I hate to use this cliche, but it has certainly been a roller coaster ride for Palm’s stock throughout the last 15 months. Unfortunately, a happy ending doesn’t seem to be in the offing for shareholders.
Palm traded as low as $1.30 in December 2008, with few bright spots on the horizon. But the stock started spiking when word circulated it was coming out with a killer smartphone and operating system that would resurrect the company.
Palm ultimately released the Pre and Pixi smartphones, compatible with its webOS operating system, that had reviewers gushing and market watchers predicting huge success. The stock went gangbusters, trading as high as $18.09 in September. For all you mathematicians, that’s a 1,291% gain over a nine-month stretch.
Too much too fast? You better believe it.
Palm’s famed bet on Pre and Pixi hasn’t lived up to expectations, with Palm failing to gain significant traction against Apple’s (AAPL) iPhone, Google’s (GOOG) Android-powered phones and BlackBerry smartphones. The stock has cliff-dived as a result.
From Dow Jones’ Shara Tibken:
The latest forecast and smart-phone sales data from Palm Inc. (PALM) raised serious concerns Friday about the company’s viability, helping send shares to new 52-week lows.
Everyone knew the smart-phone maker’s fiscal third quarter was going to be rough after the company preannounced results last month, but its final results–with a warning of significantly lower revenue in the current quarter on disappointing sales of its latest smart phone–raised further questions about the company’s future.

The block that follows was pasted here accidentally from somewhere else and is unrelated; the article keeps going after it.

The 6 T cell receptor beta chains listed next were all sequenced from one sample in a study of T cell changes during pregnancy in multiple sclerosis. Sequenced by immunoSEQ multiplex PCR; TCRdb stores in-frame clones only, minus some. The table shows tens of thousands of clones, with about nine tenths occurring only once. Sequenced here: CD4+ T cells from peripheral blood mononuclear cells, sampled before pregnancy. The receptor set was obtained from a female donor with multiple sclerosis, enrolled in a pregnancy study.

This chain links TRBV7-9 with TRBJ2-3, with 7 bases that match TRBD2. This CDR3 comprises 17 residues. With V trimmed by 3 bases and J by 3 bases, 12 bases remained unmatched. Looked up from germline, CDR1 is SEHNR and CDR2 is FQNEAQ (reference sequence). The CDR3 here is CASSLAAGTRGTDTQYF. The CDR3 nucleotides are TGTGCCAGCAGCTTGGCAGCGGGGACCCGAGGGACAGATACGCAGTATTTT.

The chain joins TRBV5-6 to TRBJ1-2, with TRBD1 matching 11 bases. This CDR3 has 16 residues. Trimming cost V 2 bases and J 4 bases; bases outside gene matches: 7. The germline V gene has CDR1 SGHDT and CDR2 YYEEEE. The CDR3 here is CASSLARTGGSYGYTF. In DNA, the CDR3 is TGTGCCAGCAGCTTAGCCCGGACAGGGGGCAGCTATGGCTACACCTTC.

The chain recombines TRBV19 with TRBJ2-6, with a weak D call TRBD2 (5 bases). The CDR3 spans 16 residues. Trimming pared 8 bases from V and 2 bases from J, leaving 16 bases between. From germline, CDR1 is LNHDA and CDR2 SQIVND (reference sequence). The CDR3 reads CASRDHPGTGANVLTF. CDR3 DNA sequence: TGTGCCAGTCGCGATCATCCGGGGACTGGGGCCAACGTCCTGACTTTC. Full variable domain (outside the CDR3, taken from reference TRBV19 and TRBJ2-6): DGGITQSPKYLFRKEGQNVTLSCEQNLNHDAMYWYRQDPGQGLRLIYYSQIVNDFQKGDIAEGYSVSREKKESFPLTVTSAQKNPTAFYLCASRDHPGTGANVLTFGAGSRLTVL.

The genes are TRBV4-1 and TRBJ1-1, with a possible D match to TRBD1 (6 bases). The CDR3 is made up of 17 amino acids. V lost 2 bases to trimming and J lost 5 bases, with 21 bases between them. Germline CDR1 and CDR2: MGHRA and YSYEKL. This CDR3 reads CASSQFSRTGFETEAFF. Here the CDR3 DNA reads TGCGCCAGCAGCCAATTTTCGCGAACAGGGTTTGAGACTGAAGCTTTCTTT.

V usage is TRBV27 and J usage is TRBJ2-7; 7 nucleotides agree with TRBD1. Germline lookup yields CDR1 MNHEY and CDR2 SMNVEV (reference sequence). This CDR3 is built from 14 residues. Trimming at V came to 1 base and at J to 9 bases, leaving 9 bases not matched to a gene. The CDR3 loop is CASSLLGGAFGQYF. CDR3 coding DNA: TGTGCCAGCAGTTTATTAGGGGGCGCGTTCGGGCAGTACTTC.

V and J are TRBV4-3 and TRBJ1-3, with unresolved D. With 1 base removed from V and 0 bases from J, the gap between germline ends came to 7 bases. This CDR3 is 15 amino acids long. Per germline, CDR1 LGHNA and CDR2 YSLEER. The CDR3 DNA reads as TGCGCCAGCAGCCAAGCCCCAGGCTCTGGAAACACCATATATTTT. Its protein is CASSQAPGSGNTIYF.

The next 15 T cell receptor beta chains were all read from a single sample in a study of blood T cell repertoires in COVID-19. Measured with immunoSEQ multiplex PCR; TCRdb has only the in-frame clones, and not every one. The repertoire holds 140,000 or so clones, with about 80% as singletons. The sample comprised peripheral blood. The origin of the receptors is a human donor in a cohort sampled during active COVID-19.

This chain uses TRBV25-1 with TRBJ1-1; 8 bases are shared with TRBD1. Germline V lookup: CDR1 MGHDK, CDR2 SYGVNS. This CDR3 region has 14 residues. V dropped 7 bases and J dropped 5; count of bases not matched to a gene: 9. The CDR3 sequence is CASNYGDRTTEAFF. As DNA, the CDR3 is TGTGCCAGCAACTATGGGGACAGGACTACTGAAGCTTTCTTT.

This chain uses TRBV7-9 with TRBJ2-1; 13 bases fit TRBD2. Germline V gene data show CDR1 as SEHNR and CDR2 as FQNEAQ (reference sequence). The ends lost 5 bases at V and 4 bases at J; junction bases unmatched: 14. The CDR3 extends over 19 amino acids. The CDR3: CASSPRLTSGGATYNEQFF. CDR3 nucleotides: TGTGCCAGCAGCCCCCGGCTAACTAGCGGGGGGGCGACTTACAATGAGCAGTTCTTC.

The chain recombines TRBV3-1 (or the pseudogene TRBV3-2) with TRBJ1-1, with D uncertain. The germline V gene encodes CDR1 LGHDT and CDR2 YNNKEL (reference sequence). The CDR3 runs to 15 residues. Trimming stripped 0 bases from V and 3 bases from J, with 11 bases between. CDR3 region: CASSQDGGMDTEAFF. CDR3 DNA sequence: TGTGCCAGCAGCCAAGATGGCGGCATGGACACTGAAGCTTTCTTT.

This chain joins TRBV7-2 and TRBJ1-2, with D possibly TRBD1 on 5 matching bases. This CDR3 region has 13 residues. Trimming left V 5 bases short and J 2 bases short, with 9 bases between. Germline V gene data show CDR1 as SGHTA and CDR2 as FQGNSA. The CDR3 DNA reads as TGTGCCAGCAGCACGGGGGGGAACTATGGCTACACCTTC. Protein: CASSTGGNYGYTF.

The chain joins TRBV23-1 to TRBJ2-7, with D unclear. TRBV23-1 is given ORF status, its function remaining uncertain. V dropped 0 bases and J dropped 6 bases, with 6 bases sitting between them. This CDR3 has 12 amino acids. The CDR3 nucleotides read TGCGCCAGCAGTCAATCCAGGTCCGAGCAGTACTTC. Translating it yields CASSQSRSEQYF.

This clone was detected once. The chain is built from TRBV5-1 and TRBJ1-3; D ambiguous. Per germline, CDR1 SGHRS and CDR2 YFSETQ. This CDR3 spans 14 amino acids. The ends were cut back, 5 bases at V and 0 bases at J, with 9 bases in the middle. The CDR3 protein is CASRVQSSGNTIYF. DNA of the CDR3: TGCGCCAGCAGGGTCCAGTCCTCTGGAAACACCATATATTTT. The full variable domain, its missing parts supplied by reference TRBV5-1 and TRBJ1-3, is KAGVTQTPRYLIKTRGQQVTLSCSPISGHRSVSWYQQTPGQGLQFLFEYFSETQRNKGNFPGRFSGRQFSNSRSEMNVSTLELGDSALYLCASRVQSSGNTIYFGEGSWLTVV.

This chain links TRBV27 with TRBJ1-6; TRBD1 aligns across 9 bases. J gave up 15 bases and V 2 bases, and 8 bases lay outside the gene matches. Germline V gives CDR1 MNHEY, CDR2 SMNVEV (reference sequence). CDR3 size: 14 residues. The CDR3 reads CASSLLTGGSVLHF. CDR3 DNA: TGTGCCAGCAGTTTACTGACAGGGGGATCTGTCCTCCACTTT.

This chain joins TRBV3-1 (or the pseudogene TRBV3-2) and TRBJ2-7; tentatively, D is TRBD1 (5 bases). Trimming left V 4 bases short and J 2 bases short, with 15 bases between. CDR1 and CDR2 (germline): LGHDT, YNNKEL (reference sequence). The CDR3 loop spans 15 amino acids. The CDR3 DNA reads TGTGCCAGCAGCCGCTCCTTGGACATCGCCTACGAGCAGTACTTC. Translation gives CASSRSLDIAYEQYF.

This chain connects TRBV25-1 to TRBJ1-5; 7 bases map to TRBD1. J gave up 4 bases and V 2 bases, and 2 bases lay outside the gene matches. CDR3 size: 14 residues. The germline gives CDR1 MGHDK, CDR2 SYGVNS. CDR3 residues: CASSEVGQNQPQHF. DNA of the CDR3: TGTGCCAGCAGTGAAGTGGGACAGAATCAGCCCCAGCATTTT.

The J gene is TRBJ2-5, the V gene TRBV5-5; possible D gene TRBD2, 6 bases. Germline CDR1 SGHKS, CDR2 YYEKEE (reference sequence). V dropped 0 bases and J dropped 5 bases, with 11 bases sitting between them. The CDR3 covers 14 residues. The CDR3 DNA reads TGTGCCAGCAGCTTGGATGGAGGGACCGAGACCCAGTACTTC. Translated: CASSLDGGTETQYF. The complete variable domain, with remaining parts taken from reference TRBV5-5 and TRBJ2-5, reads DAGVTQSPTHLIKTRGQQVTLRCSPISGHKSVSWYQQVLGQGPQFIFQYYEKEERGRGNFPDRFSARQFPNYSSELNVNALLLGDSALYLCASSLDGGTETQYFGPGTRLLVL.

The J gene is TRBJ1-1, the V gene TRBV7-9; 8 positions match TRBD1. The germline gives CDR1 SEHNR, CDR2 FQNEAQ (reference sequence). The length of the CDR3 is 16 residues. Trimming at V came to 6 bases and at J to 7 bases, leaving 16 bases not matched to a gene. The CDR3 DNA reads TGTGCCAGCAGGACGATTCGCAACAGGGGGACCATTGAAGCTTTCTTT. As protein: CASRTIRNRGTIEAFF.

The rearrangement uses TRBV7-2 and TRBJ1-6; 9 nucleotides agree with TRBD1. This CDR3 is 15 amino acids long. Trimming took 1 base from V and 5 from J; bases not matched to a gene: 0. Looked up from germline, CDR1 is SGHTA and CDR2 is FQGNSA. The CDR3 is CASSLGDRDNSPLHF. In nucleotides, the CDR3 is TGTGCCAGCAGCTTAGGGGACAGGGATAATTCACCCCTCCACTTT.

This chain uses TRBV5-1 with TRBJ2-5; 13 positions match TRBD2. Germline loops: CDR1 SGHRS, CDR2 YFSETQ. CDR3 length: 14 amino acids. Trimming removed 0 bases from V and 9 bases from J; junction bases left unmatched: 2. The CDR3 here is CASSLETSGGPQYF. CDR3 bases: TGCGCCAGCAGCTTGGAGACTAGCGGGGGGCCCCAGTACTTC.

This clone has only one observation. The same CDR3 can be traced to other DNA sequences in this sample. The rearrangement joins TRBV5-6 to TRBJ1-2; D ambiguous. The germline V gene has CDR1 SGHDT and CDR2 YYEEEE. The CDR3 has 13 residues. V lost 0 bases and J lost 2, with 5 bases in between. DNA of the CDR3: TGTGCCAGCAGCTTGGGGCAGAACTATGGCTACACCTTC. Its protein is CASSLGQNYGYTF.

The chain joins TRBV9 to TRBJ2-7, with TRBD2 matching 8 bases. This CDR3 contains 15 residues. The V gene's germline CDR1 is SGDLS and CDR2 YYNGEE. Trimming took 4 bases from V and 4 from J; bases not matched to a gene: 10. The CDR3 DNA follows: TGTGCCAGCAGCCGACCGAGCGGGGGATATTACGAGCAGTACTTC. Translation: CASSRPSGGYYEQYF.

“The death spiral is accelerating,” Morgan Joseph analyst Ilya Grozovsky said in cutting his rating on the stock to sell and saying he’s doubtful about Palm’s survival.
He also slashed his price target to $0, as did Canaccord Adams analyst Peter Misek.
Palm shares were recently down 19% at $4.56, dropping below $5 for the first time since early 2009. Shares have lost 75% of their value since peaking six months ago.
The future isn’t exactly bright. Palm warned of significantly lower revenue in the current quarter as its flagship devices aren’t selling as well as previously hoped. CEO Jon Rubinstein described the company’s performance as “extremely disappointing to me personally.”
And investors hoping for an acquisition sooner rather than later may need to hold their breath.
“There’s all kinds of speculation out there that we are going to get bought, that we are not going to get bought,” Rubinstein said on the conference call, noting the board would consider any “reasonable proposal.” He added: “Our focus since the day I arrived here, and that’s almost three years ago now, is to build a great company with a great mobile platform and great products. And that has been our focus.”
Analyst commentary this morning is “viciously negative,” Digital Daily blogger John Paczkowski says. “The headlines: Palm’s brand value has collapsed; its financial performance is a disaster; and its execution missteps in a business as competitive as the mobile market have left its future prospects dubious,” he writes. “If it’s true that bad news begets more bad news, Palm is in for a very rough time of it in the months ahead.”
Only two of 29 Wall Street analysts who cover Palm rate the company a buy. And Needham analyst Charlie Wolf said “were it not for the elegance of webOS and its potential, we would downgrade the stock to an underperform rating.”
Here’s the kicker: Palm’s 4Q is “bound to be bloody,” Wold adds.